Gaggan’s new wine bar is also the affordable curry house he once promised
The buzz: The new wine bar from Gaggan Anand’s long-term sommelier, Vladimir Kojic, is your ticket to an education on the wine world’s most exciting, passionate, inventive and just plain challenging creations. As “natural” wine bars make a hit around the world, this is downtown Bangkok’s boldest attempt yet to remove wine from stuffy restaurants and place it into the hands of the fun-loving party crowd more readily found in craft cocktail bars.
The drinks: Reds, whites and stuff somewhere in between that’s all been made with wild yeasts and spontaneous fermentation—just don’t call it “natural.” "We prefer low intervention,” says Kojic, meaning these fluids taste only of what they’ve taken from the soil. By-the-glass wines go from around B360 upwards and are chalked up on a board that changes frequently. Even at these lowest prices, you’re getting the good stuff—the light Atanasius label from Austria’s game-changing Gut Oggau winery, to be precise, praised for pioneering biodynamic blends that don’t get hung up on grape varietals. You won’t find anything here without a similar back-story: Jacques Lassaigne Champagne (“Oh my god, the most creative people working in Champagne,” B760/glass); Sebastian Riffault Sancerre (“The only guy doing it his own way in the Loire Valley,” B520/glass). Yes, some of these wines can be funky (see Sebastian Riffault, above), but they can also be light, smooth, fragrant and even classic. Talking to the staff is a must if you’re going to get the most of your visit.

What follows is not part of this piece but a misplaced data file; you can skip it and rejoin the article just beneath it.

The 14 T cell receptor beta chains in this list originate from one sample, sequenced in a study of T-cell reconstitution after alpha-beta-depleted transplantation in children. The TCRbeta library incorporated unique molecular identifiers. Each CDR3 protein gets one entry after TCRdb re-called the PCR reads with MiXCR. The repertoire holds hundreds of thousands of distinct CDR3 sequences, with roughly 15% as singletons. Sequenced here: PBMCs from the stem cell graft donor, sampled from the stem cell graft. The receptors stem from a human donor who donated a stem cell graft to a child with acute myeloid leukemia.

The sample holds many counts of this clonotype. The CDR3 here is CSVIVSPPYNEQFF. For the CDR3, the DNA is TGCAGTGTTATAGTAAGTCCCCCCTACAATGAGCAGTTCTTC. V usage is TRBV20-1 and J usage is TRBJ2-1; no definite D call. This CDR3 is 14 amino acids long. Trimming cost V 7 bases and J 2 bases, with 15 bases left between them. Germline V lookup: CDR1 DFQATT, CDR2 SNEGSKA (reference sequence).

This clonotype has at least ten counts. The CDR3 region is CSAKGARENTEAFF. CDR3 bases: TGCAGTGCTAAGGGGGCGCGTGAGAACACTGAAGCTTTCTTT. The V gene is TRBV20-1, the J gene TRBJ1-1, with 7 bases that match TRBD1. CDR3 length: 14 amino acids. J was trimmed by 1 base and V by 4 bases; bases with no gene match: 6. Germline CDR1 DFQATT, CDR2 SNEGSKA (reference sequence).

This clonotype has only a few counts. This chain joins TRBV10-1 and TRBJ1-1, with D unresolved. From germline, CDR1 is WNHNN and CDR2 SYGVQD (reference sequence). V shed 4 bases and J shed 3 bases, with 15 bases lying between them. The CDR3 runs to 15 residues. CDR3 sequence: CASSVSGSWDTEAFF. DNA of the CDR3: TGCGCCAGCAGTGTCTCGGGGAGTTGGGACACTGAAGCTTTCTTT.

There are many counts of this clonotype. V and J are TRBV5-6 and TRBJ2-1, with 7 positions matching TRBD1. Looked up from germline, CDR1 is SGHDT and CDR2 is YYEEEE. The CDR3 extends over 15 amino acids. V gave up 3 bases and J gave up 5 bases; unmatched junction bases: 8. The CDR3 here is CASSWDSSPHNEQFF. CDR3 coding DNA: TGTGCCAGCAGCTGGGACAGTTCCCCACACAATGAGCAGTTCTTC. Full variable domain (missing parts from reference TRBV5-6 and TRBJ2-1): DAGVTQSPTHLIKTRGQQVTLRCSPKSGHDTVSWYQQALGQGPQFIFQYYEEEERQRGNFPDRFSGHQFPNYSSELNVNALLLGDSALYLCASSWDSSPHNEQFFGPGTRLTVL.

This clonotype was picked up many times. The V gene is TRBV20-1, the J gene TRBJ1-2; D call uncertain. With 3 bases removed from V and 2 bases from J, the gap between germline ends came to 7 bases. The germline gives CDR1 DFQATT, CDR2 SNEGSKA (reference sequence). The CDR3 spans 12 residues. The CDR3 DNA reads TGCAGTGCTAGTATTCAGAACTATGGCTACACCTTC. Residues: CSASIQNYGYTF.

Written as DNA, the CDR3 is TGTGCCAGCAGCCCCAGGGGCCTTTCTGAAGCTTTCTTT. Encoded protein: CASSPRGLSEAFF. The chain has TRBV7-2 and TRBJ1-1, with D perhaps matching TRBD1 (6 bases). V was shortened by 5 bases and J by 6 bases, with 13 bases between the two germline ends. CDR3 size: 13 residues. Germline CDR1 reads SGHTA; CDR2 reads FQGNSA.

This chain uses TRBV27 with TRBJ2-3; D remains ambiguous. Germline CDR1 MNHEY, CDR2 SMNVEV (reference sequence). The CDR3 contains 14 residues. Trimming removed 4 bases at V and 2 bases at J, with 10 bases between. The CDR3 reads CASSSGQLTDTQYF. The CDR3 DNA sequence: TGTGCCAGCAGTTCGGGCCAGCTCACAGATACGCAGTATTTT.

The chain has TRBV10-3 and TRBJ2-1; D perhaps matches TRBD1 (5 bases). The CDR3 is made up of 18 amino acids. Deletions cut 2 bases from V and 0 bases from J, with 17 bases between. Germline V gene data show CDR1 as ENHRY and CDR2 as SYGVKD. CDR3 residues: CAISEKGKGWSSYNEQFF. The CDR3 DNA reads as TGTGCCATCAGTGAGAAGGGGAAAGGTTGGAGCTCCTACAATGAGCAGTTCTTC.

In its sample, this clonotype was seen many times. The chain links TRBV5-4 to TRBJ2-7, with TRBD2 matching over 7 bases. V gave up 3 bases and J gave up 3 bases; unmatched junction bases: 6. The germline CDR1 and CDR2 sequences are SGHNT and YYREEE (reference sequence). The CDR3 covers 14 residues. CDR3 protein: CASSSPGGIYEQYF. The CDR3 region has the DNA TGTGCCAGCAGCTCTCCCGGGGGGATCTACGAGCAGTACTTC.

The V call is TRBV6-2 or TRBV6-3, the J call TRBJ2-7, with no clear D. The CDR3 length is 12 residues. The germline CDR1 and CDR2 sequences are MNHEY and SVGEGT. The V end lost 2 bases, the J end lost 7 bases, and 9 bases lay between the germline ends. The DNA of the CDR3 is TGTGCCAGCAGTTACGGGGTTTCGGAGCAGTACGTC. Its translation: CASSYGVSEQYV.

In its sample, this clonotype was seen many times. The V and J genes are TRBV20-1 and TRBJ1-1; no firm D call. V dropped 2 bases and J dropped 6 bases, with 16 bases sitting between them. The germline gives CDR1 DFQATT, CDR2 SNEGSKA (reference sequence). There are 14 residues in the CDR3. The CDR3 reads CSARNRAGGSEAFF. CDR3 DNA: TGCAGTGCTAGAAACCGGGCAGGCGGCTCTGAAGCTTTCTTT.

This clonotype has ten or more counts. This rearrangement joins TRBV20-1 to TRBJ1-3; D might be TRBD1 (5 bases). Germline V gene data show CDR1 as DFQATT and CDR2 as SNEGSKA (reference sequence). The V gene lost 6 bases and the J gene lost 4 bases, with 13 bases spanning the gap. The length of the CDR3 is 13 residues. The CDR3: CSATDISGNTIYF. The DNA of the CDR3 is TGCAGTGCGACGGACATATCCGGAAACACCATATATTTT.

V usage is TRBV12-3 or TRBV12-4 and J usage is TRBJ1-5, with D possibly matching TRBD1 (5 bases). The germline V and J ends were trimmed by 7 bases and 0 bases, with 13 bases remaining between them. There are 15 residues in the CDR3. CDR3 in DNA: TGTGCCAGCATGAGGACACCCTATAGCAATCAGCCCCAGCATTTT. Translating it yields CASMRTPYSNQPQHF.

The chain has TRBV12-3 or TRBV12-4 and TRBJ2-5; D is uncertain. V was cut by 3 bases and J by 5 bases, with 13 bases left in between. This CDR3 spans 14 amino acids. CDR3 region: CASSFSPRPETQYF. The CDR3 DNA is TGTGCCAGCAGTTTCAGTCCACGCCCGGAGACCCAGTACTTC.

The food: While it might say “Wet” above the door, this is also secretly the curry house Gaggan never built. Head here on an empty stomach to enjoy the unctuously unpretentious chicken masala with beautiful long-grain Basmati rice at just B390 a portion. Other snacks like the XO noodles start at B190. Make sure you save room for the glorious mess of yogurt, potato and spices that is the “Seductively Indian” papdi chaat (B390). Some of the greatest hits from Gaggan restaurant's past even make the grade, like his duo of sinfully meaty “Year of the Pig” pork cutlets (B420).
The decor: Taking cues from new-wave speakeasies, Wet hides behind a row of rickety toilet doors that could’ve come from the bathrooms at Chatuchak. Inside, low-slung, movable sofas from France’s Roche Bobois design house are like vibrant, high-society bean bags, while aging rafters criss-cross with newly installed glass walkways across two levels. If the vintage prints of glamour models look familiar, it’s because Wet is the work of Teens of Thailand/Asia Today designer Gunn Lee.
The music: Loud, fun and never boring. Early Marvin Gaye morphs into Talking Heads then Nena as the night gets going. Stuffy lounge music, this ain’t, which means the crowd is likely to be up and dancing—just be careful with the stemware. Oliver Irvine